One of the great things about social media is how quickly an idea can spread via truly 'social' tools and networks.  But even though it's becoming easier every day to share social media content, you still need to create content that people WANT to share.

Here's a great example I saw this morning.  This post on The Bespoke Wedding Company's blog lists '10 Things We Do on a Wedding Day'.  Now I'm sure the company thought this post would be a great way to give readers a 'behind the scenes' look at what they do during a typical wedding, which at the same time would act as a promotional tool for their company.

But if you are reading this blog, do you really care what this company does during YOUR wedding day?  Or do you want to know HOW they will give YOU the perfect wedding?

What if this post's focus was changed, and instead the post was 'Ten Steps to Creating the Storybook Wedding You've Always Dreamed Of'?  THAT makes the post MUCH more valuable to anyone that's in the market for a wedding planner.  Which, indirectly, also makes the post much more valuable for The Bespoke Wedding Company, because it means that more people will share the post, and link to it via social media sites and tools.  It also helps establish the company's expertise, as being one that CAN create the perfect storybook wedding for its clients! 

So if your company wants to make its social media content more shareable, first position it from your customer's point of view.  What's the BIG IDEA that's important to the people you are trying to reach?  Do your blog readers care about what YOU do during the typical wedding, or do they want to know how YOU will create the PERFECT wedding for THEM? 

Focus on creating valuable content, and it will be shared more often!

August 18, 2009





Mack Collier is a social media consultant, trainer and speaker. He has been actively immersed in social media since 2005, and in that time, has helped advise, teach and consult with businesses of all shapes and sizes on how they can better connect with their customers via these amazing tools and sites. While being passionate about the social media space, what truly excites Mack is the human connections that can result from the proper use of these social tools. His motto is "Don't focus on the tools, focus on the connections that the tools help facilitate." His goal is to help his clients create those connections with their customers, and nuture them into relationships that help grow their bottom line.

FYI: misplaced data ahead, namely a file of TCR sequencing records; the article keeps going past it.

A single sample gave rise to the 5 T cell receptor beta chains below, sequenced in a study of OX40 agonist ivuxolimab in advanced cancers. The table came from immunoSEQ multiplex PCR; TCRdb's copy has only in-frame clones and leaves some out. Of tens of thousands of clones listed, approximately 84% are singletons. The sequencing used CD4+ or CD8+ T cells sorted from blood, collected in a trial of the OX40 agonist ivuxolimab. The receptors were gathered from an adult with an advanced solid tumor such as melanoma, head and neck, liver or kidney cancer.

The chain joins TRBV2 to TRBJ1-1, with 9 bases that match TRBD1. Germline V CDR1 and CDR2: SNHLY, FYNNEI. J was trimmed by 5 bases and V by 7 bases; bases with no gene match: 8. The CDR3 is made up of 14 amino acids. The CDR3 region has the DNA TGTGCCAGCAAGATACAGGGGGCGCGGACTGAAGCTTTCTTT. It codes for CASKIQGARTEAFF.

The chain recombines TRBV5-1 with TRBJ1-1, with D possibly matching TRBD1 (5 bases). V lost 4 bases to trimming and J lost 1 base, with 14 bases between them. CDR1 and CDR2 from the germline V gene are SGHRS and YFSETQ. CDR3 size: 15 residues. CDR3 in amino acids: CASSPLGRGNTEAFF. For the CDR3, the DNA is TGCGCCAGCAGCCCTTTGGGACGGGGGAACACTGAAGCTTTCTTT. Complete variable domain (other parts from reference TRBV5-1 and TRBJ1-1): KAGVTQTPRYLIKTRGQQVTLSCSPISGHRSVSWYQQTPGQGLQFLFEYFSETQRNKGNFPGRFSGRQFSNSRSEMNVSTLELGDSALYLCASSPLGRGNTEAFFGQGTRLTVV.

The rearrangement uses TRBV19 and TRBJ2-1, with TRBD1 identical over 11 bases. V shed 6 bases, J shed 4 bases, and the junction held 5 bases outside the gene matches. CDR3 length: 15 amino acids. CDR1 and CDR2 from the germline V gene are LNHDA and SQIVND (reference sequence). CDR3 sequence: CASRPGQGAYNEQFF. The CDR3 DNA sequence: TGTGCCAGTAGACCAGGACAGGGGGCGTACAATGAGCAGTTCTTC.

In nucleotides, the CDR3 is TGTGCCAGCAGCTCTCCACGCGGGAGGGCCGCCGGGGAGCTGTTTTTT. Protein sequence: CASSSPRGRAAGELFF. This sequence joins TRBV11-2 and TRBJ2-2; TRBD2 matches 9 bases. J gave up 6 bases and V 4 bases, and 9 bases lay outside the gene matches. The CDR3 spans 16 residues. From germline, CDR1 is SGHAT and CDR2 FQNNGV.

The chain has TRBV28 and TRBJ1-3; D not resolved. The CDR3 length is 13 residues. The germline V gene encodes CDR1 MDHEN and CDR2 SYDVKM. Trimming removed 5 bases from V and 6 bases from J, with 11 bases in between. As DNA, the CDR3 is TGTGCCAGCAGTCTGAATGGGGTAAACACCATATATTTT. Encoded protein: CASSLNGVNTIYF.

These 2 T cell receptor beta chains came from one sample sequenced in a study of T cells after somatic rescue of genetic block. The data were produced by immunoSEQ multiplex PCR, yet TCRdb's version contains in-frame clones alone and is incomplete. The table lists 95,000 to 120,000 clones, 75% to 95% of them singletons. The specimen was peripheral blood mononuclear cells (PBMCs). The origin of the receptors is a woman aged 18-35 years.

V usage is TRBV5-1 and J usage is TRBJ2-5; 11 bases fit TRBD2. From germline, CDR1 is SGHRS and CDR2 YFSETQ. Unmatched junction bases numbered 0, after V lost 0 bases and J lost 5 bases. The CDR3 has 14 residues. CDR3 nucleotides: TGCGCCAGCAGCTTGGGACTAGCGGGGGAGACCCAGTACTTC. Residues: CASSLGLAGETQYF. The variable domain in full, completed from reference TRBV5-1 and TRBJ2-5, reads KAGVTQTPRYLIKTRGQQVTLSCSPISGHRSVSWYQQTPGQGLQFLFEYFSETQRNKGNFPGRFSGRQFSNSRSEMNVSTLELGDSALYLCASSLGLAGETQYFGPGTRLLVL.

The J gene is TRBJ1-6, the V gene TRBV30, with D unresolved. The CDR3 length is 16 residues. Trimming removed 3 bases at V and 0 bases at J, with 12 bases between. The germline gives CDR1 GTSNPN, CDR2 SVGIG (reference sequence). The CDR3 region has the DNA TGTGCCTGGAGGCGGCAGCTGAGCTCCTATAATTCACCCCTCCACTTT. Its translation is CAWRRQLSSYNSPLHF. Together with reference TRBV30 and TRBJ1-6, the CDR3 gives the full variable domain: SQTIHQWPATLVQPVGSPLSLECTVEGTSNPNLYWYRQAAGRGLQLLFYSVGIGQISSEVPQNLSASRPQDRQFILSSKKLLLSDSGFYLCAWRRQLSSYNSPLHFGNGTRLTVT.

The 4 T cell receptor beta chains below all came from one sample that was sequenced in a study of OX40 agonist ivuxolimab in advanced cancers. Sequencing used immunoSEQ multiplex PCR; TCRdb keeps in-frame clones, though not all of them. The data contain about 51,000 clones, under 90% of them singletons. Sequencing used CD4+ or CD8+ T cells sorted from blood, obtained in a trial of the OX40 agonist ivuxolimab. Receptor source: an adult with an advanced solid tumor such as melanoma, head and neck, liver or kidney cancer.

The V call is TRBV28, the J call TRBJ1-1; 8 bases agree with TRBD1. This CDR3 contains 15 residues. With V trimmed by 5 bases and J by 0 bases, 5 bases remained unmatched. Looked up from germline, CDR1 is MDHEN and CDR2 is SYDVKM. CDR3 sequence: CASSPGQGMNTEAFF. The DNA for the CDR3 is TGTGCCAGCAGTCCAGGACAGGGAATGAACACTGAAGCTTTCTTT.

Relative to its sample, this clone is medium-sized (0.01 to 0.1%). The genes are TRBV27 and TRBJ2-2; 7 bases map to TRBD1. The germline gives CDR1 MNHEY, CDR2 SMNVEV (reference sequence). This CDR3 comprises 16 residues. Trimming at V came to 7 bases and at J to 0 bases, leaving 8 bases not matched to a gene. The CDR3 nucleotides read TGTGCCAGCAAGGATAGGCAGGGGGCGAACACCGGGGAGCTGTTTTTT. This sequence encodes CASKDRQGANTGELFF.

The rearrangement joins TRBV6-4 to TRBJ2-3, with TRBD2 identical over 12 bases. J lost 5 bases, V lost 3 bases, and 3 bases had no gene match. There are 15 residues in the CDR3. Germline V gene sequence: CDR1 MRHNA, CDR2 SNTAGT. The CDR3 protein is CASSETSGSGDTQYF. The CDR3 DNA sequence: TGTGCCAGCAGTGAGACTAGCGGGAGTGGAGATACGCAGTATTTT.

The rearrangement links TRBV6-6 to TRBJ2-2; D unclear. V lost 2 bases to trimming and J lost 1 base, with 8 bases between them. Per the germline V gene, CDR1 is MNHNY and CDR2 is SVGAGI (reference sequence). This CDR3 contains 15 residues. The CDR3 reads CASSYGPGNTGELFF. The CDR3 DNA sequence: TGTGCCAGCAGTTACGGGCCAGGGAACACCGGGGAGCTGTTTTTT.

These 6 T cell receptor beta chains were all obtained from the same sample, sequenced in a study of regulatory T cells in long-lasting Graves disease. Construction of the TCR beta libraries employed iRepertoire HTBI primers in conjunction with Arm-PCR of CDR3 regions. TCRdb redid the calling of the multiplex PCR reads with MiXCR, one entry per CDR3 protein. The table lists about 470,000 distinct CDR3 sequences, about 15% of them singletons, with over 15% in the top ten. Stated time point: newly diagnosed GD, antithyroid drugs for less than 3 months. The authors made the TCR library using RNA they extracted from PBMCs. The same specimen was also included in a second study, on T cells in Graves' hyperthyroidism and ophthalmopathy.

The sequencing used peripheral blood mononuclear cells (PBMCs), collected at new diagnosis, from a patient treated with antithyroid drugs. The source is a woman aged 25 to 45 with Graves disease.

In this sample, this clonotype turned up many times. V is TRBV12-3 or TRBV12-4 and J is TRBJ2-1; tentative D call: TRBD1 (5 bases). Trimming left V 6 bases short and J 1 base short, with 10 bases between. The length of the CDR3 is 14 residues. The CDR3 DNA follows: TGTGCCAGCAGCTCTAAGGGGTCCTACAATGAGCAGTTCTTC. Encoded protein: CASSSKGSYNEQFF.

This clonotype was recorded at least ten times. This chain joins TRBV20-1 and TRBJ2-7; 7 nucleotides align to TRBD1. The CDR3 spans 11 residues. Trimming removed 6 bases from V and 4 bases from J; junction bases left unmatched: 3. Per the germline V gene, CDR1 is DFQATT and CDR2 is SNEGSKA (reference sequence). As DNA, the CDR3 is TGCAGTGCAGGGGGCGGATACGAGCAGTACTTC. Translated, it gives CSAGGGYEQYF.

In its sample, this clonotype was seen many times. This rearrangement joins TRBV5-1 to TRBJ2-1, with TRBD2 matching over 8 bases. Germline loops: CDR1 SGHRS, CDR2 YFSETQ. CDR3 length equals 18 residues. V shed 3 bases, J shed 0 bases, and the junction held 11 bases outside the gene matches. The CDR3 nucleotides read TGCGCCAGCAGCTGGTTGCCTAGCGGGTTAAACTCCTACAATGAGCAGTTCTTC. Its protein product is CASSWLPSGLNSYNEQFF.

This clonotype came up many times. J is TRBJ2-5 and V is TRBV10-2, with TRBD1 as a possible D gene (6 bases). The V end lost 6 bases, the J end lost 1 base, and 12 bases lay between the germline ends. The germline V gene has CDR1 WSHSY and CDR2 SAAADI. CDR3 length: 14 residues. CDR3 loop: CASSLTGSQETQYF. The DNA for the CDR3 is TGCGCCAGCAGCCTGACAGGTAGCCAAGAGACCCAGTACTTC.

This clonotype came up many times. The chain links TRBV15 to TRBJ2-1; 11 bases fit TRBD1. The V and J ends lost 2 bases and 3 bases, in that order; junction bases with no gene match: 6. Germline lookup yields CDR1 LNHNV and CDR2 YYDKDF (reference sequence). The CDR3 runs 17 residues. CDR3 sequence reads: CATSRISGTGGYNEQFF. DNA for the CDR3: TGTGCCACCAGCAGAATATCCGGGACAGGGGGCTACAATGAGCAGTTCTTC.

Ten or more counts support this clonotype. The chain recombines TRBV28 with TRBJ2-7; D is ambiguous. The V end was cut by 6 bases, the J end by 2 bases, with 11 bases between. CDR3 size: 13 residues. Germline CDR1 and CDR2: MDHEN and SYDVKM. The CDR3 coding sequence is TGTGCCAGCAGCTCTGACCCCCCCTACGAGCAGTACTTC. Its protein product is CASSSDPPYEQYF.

His social media 'homebase' is The Viral Garden, which in 3 years time Mack has grown into an influential marketing/social media blog with a monthly readership of over 175,000. He is also a frequent contributor to the website Marketing Profs, as well as the marketing blog Daily Fix, and small business blog Search Engine Guide. His writings have been referenced in several mainstream publications and websites, including The Washington Post, MSNBC.com, Ad Age, CNET, and The Boston Globe.

Mack is also a requested speaker and has presented at some of the top social media conferences and events, including South By Southwest Interactive, Marketing Profs Digital Marketing Mixer, and Small Business Marketing Unleashed. He is also passionate about teaching companies how to use social media sites and tools more effectively, and offers training and seminars privately to companies, in addition to his public speaking schedule.

You can learn more information about Mack's social media training and consulting services here. If you need a social media speaker for your event, or want to know where Mack will be speaking next, click here. If you want to email Mack, click here.

Mack wrote this bio. The third-person thingie is just for fun.






Comments(2)

This is a good idea and a good guide for web content writing. This is another great insight of how you will write and think of contents for your site.

Thanks for sharing this with us Mack.

Thanks, Mack. This article was very useful, though the point expressed is pretty much obvious. It's something like all those "a-good-beginning-makes-half-a-story" idiomatic wisdom, you know. moving estimates - moving companies

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